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(Gabe Nisker / The McGill Tribune)

ExposFest fundraiser makes it clear: Montreal misses its Expos

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In 2004, the Montreal Expos left for Washington D.C., leaving the city—and its die-hard fans—without a baseball team. Since then, fans have filled the void elsewhere, with the Toronto Blue Jays exhibition games in late March, or sports memorabilia shows such as the Sports Collectors International at Centre Pierre-Charbonneau. ExposFest, a family fundraiser organized by Expos superfan Perry Giannias, also serves to fill this niche.

“This is my Sunday at the ballpark,” Giannias said with a smile, as hoards of fans lined up at his booth.

As part of ExposFest fundraising efforts, Expos legends—pitcher Ross Grimsley, second-baseman Rodney Scott, outfielder Otis Nixon, and Quebecois pitcher Claude Raymond—gathered to sign autographs and chat baseball with passersby.

In 2015, Giannias’ niece passed away after a year-long battle with Diffuse Intrinsic Pontine Glioma (DIPG), a rare terminal brain cancer. ExposFest was born the following spring as a way to raise funds to combat the disease. Giannias told The McGill Tribune that baseball and his family are two of his greatest passions, and that combining the two in ExposFest was the perfect marriage.

“This was about making a difference down the road,” Giannias said.

Capitalizing on the Expos nostalgia he and many others feel, the main event—held in the spring—brings former Expos into town for autograph signings and family fun. Other fundraisers, like the one at Collectors International, keep the Expos’ legacy alive through the rest of the year.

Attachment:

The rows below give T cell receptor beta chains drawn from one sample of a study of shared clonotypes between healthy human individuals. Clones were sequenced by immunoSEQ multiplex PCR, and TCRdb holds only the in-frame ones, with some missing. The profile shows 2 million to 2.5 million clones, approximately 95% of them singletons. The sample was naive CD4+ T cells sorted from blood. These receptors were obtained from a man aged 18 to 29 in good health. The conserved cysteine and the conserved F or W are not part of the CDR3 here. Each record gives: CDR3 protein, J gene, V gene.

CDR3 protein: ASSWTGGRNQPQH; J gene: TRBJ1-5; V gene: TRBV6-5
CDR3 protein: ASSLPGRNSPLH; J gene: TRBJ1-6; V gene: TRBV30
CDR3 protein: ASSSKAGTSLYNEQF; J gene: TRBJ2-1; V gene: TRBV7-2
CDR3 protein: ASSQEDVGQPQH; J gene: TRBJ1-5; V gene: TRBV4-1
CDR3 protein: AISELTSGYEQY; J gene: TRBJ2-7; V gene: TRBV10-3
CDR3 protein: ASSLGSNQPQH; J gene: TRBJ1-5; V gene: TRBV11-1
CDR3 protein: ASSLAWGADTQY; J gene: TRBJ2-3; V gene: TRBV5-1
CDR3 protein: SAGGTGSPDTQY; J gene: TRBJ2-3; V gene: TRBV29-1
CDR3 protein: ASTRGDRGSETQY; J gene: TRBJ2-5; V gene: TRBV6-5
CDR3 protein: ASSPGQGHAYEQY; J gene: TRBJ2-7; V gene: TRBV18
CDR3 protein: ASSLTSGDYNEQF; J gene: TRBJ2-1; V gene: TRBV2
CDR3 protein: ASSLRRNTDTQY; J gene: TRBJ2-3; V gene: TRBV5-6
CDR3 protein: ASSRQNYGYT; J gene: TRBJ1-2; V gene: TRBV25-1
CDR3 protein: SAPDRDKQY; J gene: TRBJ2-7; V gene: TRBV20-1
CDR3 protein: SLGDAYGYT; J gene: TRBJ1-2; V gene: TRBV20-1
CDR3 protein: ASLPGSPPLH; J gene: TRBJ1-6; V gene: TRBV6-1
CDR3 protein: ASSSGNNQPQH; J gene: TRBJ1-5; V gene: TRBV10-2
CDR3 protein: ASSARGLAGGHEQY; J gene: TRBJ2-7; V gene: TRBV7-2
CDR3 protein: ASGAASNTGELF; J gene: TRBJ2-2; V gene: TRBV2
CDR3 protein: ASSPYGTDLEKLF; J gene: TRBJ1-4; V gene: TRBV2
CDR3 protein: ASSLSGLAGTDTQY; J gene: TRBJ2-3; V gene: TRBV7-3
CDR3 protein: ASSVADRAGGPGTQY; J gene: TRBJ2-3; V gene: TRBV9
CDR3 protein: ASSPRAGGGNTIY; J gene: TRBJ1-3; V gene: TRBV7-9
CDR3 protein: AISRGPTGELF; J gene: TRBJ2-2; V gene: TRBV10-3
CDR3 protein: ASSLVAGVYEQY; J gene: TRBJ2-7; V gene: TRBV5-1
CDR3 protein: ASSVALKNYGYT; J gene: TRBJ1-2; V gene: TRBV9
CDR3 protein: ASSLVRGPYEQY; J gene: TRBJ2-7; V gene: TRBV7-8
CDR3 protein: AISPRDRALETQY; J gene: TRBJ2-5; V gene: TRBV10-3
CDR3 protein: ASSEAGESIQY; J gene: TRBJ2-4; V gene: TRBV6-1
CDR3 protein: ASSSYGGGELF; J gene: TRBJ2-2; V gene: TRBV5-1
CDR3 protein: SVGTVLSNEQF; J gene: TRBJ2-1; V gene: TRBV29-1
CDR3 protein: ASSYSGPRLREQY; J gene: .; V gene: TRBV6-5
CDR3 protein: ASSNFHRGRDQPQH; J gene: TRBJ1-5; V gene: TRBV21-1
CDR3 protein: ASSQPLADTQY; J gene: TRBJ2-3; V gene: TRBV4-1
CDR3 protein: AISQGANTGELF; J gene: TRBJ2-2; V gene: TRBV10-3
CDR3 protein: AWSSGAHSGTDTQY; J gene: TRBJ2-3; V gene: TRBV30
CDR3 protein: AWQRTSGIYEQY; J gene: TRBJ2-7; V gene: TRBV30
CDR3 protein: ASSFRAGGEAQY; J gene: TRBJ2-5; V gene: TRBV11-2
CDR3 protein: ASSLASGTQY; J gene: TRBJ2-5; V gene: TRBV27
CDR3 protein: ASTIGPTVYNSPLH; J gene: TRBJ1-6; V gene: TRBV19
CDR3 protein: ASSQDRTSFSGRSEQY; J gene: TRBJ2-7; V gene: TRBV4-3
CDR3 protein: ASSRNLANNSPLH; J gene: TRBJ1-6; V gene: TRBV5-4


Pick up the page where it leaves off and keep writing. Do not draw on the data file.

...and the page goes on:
The smiles on faces young and old brightened the room, as parents introduced their children to their favourite ballplayers or reminisced about days spent at the Olympic Stadium. The memories of summers past filled the air, as tales of classic Expos seasons in the 1980s and 1990s were shared by both fans and former players.

As the afternoon wore on, the conversation at the booth turned to Major League Baseball today. Whenever the topic of those pesky Washington Nationals arose, Giannias shook his head in disdain. Clearly, the team’s departure from Montreal is still a sore spot for many Expos fans across the city, but Giannis is certain Montreal will get a team within five years. He pointed to the support his fundraisers get as proof that the fanbase is still alive and well.

Until then, his presence in the community will not waver, as he continues fundraising and adding to his massive memorabilia collection of over 1,000 monumental jerseys, baseballs, bats, helmets, gloves, and even bases. When asked about his favourite items, Giannias was naturally indecisive.

“You are asking me the equivalent of, ‘which son do I like better?’” Giannias said.

(Gabe Nisker / The McGill Tribune)

 

 

He eventually named Maurice Richard’s only childhood baseball glove as one of the coolest items in his possession. Some of his pieces have been displayed at Montreal City Hall, or in Cooperstown at the Baseball Hall of Fame.

It’s an impressive collection—quite like the impressive collection of fans who gather every year to look back on the baseball team the city once cherished. ExposFest has now raised $215,932 for DIPG, and donations are accepted at www.childrenfoundation.com/fundraiser/kat-dipg/. More information about the event is available at exposfest.com.

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